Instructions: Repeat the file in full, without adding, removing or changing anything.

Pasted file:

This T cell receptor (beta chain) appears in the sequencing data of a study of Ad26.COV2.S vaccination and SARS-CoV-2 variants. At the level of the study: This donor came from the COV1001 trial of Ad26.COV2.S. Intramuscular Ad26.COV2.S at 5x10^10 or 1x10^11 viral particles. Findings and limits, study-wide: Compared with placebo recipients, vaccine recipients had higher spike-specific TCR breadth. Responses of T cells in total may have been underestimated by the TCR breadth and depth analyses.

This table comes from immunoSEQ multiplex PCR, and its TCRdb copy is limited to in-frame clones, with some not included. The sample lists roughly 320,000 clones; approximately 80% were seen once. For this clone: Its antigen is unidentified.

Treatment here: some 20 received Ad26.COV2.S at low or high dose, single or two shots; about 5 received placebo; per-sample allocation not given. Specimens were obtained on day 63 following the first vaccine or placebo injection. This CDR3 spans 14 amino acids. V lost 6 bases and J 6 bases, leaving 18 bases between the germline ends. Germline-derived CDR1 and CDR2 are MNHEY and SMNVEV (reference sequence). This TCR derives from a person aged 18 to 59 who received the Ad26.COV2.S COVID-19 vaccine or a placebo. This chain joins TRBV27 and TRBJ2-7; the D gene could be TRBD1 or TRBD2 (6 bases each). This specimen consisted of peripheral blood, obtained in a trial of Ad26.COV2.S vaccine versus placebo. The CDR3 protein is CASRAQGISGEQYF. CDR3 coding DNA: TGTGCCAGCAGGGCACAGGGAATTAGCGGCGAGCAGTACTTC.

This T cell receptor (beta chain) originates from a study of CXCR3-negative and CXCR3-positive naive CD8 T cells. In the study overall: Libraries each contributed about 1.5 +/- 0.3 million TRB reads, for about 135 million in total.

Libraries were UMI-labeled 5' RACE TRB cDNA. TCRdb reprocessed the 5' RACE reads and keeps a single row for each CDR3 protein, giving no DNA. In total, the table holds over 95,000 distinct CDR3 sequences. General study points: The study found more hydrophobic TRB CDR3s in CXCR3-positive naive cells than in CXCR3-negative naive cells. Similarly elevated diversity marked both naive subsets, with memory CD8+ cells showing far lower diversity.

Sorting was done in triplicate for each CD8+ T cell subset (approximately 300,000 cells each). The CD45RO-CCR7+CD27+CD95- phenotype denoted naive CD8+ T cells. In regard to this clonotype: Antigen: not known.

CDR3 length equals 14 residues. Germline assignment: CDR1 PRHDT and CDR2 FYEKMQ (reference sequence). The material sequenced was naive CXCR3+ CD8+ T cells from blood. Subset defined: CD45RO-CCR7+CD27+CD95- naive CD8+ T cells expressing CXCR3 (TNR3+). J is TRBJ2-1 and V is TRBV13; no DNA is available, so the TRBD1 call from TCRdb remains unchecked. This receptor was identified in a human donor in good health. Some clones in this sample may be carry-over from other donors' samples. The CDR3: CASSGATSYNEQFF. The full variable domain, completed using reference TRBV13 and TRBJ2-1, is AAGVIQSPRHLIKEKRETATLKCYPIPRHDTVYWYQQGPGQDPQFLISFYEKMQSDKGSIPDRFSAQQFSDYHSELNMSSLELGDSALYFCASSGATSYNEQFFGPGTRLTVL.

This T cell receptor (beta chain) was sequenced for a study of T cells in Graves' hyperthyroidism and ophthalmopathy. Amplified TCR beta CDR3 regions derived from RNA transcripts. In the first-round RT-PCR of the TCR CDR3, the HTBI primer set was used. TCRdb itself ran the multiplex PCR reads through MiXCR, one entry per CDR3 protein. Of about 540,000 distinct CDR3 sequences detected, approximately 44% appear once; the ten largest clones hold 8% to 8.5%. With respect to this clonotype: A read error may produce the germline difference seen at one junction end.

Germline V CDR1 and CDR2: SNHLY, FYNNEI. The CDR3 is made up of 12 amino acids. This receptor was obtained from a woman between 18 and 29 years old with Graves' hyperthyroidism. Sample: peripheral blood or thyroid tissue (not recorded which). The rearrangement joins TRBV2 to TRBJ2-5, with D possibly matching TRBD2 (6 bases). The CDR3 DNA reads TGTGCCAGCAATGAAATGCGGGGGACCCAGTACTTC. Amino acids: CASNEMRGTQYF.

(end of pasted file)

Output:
This T cell receptor (beta chain) appears in the sequencing data of a study of Ad26.COV2.S vaccination and SARS-CoV-2 variants. At the level of the study: This donor came from the COV1001 trial of Ad26.COV2.S. Intramuscular Ad26.COV2.S at 5x10^10 or 1x10^11 viral particles. Findings and limits, study-wide: Compared with placebo recipients, vaccine recipients had higher spike-specific TCR breadth. Responses of T cells in total may have been underestimated by the TCR breadth and depth analyses.

This table comes from immunoSEQ multiplex PCR, and its TCRdb copy is limited to in-frame clones, with some not included. The sample lists roughly 320,000 clones; approximately 80% were seen once. For this clone: Its antigen is unidentified.

Treatment here: some 20 received Ad26.COV2.S at low or high dose, single or two shots; about 5 received placebo; per-sample allocation not given. Specimens were obtained on day 63 following the first vaccine or placebo injection. This CDR3 spans 14 amino acids. V lost 6 bases and J 6 bases, leaving 18 bases between the germline ends. Germline-derived CDR1 and CDR2 are MNHEY and SMNVEV (reference sequence). This TCR derives from a person aged 18 to 59 who received the Ad26.COV2.S COVID-19 vaccine or a placebo. This chain joins TRBV27 and TRBJ2-7; the D gene could be TRBD1 or TRBD2 (6 bases each). This specimen consisted of peripheral blood, obtained in a trial of Ad26.COV2.S vaccine versus placebo. The CDR3 protein is CASRAQGISGEQYF. CDR3 coding DNA: TGTGCCAGCAGGGCACAGGGAATTAGCGGCGAGCAGTACTTC.

This T cell receptor (beta chain) originates from a study of CXCR3-negative and CXCR3-positive naive CD8 T cells. In the study overall: Libraries each contributed about 1.5 +/- 0.3 million TRB reads, for about 135 million in total.

Libraries were UMI-labeled 5' RACE TRB cDNA. TCRdb reprocessed the 5' RACE reads and keeps a single row for each CDR3 protein, giving no DNA. In total, the table holds over 95,000 distinct CDR3 sequences. General study points: The study found more hydrophobic TRB CDR3s in CXCR3-positive naive cells than in CXCR3-negative naive cells. Similarly elevated diversity marked both naive subsets, with memory CD8+ cells showing far lower diversity.

Sorting was done in triplicate for each CD8+ T cell subset (approximately 300,000 cells each). The CD45RO-CCR7+CD27+CD95- phenotype denoted naive CD8+ T cells. In regard to this clonotype: Antigen: not known.

CDR3 length equals 14 residues. Germline assignment: CDR1 PRHDT and CDR2 FYEKMQ (reference sequence). The material sequenced was naive CXCR3+ CD8+ T cells from blood. Subset defined: CD45RO-CCR7+CD27+CD95- naive CD8+ T cells expressing CXCR3 (TNR3+). J is TRBJ2-1 and V is TRBV13; no DNA is available, so the TRBD1 call from TCRdb remains unchecked. This receptor was identified in a human donor in good health. Some clones in this sample may be carry-over from other donors' samples. The CDR3: CASSGATSYNEQFF. The full variable domain, completed using reference TRBV13 and TRBJ2-1, is AAGVIQSPRHLIKEKRETATLKCYPIPRHDTVYWYQQGPGQDPQFLISFYEKMQSDKGSIPDRFSAQQFSDYHSELNMSSLELGDSALYFCASSGATSYNEQFFGPGTRLTVL.

This T cell receptor (beta chain) was sequenced for a study of T cells in Graves' hyperthyroidism and ophthalmopathy. Amplified TCR beta CDR3 regions derived from RNA transcripts. In the first-round RT-PCR of the TCR CDR3, the HTBI primer set was used. TCRdb itself ran the multiplex PCR reads through MiXCR, one entry per CDR3 protein. Of about 540,000 distinct CDR3 sequences detected, approximately 44% appear once; the ten largest clones hold 8% to 8.5%. With respect to this clonotype: A read error may produce the germline difference seen at one junction end.

Germline V CDR1 and CDR2: SNHLY, FYNNEI. The CDR3 is made up of 12 amino acids. This receptor was obtained from a woman between 18 and 29 years old with Graves' hyperthyroidism. Sample: peripheral blood or thyroid tissue (not recorded which). The rearrangement joins TRBV2 to TRBJ2-5, with D possibly matching TRBD2 (6 bases). The CDR3 DNA reads TGTGCCAGCAATGAAATGCGGGGGACCCAGTACTTC. Amino acids: CASNEMRGTQYF.